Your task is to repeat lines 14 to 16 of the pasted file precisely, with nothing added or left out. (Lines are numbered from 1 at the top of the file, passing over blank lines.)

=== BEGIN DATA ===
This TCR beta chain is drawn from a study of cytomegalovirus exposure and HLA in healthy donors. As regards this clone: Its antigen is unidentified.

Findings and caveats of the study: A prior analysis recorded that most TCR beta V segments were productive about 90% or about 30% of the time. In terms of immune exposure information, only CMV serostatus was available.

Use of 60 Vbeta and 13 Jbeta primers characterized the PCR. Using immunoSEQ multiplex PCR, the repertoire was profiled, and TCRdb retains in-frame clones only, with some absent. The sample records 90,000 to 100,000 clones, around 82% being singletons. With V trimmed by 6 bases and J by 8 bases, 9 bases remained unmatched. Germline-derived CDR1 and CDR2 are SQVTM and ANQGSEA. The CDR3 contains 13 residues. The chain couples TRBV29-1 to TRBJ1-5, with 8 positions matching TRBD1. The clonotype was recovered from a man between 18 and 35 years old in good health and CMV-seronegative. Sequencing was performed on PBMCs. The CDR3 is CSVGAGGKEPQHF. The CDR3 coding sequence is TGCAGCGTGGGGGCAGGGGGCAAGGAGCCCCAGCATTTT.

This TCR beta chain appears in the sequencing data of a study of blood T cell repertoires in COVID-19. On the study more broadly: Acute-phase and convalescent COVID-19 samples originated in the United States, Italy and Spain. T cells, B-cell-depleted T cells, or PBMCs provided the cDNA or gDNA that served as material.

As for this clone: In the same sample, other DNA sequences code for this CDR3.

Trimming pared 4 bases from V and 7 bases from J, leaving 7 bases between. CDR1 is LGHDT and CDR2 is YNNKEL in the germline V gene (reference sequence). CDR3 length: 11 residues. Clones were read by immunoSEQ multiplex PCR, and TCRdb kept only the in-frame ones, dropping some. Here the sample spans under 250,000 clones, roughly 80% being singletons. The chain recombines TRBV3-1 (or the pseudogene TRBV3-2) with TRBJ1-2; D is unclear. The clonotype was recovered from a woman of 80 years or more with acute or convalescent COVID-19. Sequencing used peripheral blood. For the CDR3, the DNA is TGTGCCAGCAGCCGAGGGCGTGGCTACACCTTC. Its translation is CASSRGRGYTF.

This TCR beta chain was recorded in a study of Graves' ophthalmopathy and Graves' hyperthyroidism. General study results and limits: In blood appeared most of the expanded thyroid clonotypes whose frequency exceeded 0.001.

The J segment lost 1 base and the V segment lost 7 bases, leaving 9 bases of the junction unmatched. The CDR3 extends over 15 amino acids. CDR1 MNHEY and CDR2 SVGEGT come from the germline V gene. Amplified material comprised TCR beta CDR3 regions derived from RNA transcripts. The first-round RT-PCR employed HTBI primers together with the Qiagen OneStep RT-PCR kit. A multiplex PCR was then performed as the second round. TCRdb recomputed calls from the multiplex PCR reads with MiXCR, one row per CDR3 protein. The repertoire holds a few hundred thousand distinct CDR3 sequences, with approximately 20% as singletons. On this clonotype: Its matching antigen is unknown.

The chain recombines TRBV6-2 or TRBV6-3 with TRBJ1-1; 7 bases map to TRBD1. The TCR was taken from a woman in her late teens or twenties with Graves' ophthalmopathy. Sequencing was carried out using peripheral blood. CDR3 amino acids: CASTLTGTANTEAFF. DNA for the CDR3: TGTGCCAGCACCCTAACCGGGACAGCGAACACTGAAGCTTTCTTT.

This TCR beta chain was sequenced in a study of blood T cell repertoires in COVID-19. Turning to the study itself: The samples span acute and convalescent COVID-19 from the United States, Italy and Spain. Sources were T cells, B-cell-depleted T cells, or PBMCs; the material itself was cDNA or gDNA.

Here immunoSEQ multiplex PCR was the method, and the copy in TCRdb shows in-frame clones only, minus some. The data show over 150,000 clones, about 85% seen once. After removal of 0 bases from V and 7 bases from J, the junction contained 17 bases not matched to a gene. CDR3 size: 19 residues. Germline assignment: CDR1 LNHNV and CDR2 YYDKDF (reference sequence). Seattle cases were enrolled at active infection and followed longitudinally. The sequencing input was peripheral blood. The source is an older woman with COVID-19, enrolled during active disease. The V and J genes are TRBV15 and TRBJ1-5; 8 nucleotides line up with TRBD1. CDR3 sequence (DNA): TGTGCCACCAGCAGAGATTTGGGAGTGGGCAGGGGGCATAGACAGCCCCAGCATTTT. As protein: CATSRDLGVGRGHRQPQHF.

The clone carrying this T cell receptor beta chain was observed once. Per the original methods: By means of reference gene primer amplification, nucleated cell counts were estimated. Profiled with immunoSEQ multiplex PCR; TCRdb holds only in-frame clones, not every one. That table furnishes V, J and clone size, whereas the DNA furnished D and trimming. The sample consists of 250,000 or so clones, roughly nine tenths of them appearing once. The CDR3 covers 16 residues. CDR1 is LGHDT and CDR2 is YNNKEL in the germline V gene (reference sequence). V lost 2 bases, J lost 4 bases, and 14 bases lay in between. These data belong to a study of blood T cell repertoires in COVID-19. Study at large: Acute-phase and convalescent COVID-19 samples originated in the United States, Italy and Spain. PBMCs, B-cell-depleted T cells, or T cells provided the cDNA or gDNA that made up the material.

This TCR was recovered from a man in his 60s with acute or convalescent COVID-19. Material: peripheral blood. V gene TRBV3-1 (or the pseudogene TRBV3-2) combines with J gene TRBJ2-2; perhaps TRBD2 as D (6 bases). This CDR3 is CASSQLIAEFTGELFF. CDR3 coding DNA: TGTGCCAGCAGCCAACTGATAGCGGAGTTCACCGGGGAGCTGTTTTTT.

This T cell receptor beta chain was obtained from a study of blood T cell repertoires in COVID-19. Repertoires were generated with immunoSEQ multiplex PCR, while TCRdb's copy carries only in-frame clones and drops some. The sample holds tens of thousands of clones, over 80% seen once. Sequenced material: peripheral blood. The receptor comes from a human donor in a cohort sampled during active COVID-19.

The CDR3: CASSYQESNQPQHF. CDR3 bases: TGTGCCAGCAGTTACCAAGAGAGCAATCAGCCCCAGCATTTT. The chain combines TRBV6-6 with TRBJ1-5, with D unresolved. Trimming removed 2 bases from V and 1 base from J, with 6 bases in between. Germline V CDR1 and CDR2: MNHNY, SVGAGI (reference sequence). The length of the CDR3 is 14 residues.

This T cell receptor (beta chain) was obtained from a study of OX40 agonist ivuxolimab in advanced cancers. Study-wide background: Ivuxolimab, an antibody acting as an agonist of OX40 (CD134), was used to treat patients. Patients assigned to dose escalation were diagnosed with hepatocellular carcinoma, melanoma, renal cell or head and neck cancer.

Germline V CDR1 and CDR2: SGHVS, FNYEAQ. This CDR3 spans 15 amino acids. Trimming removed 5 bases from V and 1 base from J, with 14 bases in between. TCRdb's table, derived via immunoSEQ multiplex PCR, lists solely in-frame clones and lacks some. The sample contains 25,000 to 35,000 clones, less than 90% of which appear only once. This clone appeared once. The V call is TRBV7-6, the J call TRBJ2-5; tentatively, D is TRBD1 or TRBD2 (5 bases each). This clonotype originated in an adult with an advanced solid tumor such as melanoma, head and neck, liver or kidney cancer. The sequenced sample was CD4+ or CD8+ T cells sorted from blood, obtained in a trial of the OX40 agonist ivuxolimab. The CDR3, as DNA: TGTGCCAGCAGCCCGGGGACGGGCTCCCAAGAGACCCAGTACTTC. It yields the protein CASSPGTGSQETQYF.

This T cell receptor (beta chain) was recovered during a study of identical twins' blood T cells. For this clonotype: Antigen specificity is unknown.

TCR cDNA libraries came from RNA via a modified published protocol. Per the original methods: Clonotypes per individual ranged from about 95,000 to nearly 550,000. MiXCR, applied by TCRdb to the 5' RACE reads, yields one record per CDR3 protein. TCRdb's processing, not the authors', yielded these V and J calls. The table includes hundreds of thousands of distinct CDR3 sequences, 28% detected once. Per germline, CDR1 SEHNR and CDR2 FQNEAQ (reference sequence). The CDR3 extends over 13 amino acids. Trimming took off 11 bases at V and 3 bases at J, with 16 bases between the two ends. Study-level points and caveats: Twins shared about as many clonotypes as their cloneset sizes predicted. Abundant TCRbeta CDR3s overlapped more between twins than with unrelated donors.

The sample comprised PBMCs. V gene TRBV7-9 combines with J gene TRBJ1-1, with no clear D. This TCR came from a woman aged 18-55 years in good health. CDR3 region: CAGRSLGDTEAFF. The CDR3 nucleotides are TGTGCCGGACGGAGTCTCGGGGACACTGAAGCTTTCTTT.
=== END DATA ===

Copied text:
This T cell receptor beta chain was obtained from a study of blood T cell repertoires in COVID-19. Repertoires were generated with immunoSEQ multiplex PCR, while TCRdb's copy carries only in-frame clones and drops some. The sample holds tens of thousands of clones, over 80% seen once. Sequenced material: peripheral blood. The receptor comes from a human donor in a cohort sampled during active COVID-19.

The CDR3: CASSYQESNQPQHF. CDR3 bases: TGTGCCAGCAGTTACCAAGAGAGCAATCAGCCCCAGCATTTT. The chain combines TRBV6-6 with TRBJ1-5, with D unresolved. Trimming removed 2 bases from V and 1 base from J, with 6 bases in between. Germline V CDR1 and CDR2: MNHNY, SVGAGI (reference sequence). The length of the CDR3 is 14 residues.

This T cell receptor (beta chain) was obtained from a study of OX40 agonist ivuxolimab in advanced cancers. Study-wide background: Ivuxolimab, an antibody acting as an agonist of OX40 (CD134), was used to treat patients. Patients assigned to dose escalation were diagnosed with hepatocellular carcinoma, melanoma, renal cell or head and neck cancer.